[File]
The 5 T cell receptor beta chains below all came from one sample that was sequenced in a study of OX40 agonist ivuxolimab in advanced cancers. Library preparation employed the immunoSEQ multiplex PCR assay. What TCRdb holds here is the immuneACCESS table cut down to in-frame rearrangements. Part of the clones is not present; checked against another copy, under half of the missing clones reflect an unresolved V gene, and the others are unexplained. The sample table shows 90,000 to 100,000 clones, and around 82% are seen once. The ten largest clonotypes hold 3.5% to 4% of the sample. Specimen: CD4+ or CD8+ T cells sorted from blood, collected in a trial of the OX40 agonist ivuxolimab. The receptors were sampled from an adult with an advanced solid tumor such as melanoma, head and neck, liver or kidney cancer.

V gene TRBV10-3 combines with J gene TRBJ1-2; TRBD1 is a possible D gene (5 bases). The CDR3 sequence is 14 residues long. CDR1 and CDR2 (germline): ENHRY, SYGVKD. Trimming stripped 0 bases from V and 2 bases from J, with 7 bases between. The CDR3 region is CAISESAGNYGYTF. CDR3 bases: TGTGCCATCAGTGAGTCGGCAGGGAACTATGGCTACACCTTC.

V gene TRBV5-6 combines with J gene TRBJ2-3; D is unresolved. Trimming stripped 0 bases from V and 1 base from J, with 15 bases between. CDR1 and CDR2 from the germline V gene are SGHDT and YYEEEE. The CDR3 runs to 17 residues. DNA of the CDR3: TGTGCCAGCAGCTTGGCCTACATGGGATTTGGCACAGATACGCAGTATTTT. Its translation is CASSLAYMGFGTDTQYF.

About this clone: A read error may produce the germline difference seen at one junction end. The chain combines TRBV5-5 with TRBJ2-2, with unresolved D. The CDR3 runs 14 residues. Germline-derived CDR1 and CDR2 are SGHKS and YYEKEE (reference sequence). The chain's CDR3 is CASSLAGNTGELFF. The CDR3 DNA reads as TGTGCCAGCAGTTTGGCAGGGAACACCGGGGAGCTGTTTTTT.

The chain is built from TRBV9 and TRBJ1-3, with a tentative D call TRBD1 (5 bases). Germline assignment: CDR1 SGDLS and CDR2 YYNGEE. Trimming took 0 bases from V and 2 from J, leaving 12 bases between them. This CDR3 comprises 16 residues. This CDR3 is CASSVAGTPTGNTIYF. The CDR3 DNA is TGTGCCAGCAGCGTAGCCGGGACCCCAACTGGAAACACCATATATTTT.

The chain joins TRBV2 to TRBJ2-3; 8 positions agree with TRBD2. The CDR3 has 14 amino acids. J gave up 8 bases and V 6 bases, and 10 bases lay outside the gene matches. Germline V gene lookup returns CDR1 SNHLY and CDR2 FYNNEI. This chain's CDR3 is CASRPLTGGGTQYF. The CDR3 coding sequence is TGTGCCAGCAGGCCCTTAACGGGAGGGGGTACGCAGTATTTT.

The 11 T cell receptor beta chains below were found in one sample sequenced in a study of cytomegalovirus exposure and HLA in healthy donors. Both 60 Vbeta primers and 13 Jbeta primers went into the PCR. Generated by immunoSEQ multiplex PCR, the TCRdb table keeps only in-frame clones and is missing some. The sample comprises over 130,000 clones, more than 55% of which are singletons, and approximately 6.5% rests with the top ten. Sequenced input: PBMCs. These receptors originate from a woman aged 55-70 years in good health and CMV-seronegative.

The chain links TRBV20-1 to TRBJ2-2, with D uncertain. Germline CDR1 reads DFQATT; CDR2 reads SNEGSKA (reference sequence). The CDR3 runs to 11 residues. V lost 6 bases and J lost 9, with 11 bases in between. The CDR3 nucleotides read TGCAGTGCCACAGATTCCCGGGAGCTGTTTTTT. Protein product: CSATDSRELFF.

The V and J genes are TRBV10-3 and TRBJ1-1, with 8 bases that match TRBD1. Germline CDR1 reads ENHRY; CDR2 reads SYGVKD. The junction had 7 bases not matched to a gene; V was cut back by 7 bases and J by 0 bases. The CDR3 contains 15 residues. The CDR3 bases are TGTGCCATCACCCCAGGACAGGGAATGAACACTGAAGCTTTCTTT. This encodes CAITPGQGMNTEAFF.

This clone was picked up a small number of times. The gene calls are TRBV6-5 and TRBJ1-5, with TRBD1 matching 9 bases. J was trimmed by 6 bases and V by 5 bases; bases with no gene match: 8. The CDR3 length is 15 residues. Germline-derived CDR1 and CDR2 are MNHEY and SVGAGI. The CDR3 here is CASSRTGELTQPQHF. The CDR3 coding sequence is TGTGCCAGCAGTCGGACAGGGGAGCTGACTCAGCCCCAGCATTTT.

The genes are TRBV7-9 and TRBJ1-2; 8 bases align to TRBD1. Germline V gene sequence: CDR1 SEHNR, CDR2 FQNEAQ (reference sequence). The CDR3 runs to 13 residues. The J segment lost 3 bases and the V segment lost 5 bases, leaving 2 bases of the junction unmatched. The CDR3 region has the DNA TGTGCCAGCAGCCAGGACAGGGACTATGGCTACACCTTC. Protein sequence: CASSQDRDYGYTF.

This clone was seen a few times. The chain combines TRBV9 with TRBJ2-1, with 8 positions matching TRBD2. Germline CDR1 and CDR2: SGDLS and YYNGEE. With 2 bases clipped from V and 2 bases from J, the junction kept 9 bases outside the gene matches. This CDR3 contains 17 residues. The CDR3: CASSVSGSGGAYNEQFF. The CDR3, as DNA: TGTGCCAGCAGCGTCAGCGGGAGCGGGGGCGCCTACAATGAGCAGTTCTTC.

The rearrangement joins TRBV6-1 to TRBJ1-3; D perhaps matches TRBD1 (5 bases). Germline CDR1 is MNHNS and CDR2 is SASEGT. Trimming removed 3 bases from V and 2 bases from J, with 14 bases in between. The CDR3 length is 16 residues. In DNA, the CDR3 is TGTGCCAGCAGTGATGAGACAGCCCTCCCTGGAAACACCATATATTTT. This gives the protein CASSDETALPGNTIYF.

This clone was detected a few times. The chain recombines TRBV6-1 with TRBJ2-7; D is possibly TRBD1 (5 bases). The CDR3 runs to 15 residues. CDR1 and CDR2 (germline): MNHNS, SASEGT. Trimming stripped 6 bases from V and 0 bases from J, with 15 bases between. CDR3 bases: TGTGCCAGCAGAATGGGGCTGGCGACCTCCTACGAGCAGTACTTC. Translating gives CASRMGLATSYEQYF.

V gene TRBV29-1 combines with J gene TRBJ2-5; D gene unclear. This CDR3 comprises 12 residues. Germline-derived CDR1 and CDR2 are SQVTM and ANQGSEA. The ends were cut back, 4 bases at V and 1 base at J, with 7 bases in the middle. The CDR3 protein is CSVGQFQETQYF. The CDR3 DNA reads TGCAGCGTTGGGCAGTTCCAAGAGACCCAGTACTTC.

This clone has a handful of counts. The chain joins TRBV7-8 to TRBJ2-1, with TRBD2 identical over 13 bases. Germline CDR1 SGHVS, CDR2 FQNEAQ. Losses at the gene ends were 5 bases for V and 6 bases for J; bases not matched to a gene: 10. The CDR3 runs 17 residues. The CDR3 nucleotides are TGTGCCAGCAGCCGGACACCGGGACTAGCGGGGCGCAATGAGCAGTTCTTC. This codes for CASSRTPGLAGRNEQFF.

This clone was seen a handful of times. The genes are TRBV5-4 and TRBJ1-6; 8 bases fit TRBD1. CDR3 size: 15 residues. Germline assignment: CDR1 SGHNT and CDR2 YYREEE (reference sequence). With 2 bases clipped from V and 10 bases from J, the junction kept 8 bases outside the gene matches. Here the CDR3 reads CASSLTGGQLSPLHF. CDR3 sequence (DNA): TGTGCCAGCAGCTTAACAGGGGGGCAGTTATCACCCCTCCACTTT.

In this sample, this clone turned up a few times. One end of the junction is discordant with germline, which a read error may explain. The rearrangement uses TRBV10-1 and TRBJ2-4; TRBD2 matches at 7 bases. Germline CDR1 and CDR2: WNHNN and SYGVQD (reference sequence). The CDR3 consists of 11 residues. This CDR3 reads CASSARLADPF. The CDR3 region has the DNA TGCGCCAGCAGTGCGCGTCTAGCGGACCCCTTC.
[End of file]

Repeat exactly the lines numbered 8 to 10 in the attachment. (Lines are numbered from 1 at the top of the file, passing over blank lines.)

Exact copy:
The chain links TRBV20-1 to TRBJ2-2, with D uncertain. Germline CDR1 reads DFQATT; CDR2 reads SNEGSKA (reference sequence). The CDR3 runs to 11 residues. V lost 6 bases and J lost 9, with 11 bases in between. The CDR3 nucleotides read TGCAGTGCCACAGATTCCCGGGAGCTGTTTTTT. Protein product: CSATDSRELFF.

The V and J genes are TRBV10-3 and TRBJ1-1, with 8 bases that match TRBD1. Germline CDR1 reads ENHRY; CDR2 reads SYGVKD. The junction had 7 bases not matched to a gene; V was cut back by 7 bases and J by 0 bases. The CDR3 contains 15 residues. The CDR3 bases are TGTGCCATCACCCCAGGACAGGGAATGAACACTGAAGCTTTCTTT. This encodes CAITPGQGMNTEAFF.

This clone was picked up a small number of times. The gene calls are TRBV6-5 and TRBJ1-5, with TRBD1 matching 9 bases. J was trimmed by 6 bases and V by 5 bases; bases with no gene match: 8. The CDR3 length is 15 residues. Germline-derived CDR1 and CDR2 are MNHEY and SVGAGI. The CDR3 here is CASSRTGELTQPQHF. The CDR3 coding sequence is TGTGCCAGCAGTCGGACAGGGGAGCTGACTCAGCCCCAGCATTTT.